Mile 1.56 – Ram’s Head Rapid: Class IV. You can scout this rapid from either side of the river. Ram’s Head is a long S-turn rapid, beginning with a left bend, navigating through holes & waves as you careen down this fun rapid. As the river begins to curve right, keep your eye out for a very large hole in the center of the river that is present at almost all runnable flows, but becomes a behemoth at higher flows. At medium flows and lower, a large rock resembling a Ram’s Head is visible toward the beginning/middle of this rapid.

Mile 2.01 – India and Lower India Rapids: Class IV. Named after India Fleming, who was the first woman to the run the Tuolumne. Both rapids can be scouted from river left. Pay attention here at high water as there is a large river wide hole.

Mile 3.29 – Tin Can Cabin Camp: River Left. This is a large campsite. Landing occurs after a minor Class II rapid. There are numerous old mines littered throughout the campsite, it’s possible to find many mining artifacts here, but please leave them be. A trail leads up to Lumsden Road, which is often used by fishermen.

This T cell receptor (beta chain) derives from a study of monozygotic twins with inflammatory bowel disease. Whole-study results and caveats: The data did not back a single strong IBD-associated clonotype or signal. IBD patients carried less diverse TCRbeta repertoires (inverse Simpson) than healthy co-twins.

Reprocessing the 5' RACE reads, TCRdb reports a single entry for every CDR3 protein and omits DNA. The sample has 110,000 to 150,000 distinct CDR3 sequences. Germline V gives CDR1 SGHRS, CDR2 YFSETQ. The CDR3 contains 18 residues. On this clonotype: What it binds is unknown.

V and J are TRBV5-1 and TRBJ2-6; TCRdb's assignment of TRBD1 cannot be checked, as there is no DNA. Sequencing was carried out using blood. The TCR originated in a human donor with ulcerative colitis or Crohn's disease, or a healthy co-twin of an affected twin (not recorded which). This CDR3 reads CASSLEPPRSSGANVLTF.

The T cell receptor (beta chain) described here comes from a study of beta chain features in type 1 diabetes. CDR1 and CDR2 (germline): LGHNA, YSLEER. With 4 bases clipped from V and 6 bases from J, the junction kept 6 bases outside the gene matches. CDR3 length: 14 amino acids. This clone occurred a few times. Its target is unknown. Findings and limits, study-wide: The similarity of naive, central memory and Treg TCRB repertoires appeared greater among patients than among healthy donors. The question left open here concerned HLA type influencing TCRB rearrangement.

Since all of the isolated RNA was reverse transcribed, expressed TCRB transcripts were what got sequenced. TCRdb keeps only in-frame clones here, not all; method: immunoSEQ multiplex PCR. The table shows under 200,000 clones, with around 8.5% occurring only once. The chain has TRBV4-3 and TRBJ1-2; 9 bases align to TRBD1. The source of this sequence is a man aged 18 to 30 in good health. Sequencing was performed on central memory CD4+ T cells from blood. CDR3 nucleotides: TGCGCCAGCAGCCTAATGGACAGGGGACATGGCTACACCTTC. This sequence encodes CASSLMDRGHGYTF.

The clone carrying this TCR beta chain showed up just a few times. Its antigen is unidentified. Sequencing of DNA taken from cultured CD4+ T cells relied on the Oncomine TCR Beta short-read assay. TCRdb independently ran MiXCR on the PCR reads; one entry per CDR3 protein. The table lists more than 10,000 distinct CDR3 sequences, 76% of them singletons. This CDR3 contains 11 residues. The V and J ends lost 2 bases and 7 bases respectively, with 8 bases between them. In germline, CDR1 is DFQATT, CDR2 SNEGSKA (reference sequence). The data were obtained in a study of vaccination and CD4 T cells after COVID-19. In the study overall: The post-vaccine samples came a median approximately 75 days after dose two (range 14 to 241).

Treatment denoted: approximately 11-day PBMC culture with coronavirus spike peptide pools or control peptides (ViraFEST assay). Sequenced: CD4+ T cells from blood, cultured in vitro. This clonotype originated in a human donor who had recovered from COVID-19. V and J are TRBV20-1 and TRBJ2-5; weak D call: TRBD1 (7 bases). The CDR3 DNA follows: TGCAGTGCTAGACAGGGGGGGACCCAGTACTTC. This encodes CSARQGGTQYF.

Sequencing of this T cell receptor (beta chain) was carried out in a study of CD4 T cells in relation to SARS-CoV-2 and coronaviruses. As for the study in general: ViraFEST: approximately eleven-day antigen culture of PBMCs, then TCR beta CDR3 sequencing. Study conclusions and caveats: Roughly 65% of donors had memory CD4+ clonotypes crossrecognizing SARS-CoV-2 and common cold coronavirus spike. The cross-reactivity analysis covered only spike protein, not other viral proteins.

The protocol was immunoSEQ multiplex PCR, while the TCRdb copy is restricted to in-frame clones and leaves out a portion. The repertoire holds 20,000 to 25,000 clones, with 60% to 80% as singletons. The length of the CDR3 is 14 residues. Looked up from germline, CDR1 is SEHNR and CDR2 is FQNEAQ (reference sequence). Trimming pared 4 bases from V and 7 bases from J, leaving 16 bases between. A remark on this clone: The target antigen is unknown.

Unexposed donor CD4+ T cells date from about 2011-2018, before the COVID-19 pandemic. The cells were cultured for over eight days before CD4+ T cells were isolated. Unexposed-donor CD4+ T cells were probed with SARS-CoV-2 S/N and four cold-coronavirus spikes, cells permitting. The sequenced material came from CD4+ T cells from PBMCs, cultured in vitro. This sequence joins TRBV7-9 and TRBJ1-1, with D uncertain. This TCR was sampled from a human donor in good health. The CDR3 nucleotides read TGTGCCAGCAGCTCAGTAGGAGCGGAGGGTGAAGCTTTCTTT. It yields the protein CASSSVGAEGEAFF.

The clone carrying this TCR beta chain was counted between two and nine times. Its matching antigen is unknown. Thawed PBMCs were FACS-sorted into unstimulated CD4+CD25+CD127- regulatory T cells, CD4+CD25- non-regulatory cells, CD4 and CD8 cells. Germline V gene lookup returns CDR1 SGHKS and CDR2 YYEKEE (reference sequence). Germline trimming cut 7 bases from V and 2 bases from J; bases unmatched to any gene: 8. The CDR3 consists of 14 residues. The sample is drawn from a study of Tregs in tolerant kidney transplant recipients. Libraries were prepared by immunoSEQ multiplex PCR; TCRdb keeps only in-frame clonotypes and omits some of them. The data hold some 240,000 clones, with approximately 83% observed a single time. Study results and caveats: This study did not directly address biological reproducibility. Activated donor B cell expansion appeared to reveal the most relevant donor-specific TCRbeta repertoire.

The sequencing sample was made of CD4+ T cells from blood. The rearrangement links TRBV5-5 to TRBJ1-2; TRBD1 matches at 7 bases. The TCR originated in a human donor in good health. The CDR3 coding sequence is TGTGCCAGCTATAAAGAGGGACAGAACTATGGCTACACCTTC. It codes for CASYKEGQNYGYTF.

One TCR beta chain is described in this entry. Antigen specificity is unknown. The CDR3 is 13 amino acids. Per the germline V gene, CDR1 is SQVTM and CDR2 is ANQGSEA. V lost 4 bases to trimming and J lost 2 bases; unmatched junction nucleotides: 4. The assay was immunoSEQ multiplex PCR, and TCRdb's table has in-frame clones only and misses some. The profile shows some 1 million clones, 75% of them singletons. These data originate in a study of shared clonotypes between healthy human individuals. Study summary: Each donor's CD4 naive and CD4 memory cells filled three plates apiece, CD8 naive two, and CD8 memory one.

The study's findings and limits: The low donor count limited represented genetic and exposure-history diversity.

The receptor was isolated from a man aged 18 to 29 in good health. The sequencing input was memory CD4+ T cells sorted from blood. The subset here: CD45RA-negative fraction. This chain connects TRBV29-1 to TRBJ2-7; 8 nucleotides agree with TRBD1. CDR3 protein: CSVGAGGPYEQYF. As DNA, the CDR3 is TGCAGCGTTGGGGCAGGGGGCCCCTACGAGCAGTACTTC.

Mile 4.34 – Stern / The Squeeze Rapid: Class IV. Stern / The Squeeze is difficult due to the narrow chute on the left you have to be able to squeeze your boat through at most flows. A lateral wave awaits you just before entering the left channel – make sure you have the correct angle to avoid entering sideways. It is possible to go right here, but you have a high chance of getting perched, especially at lower flows.

Mile 4.82 – Evangelist Rapid: Class IV. Evangelist gets its name from the numerous large holes located center/right-of-center of this rapid, making this a Hole-y rapid….get it? All dad jokes aside, you’ll want to avoid these holes, especially at higher flows. There are numerous entrances, but working your way to the left will take you away from the majority of these holes. Watch out for a large boulder center channel towards the bottom of this rapid.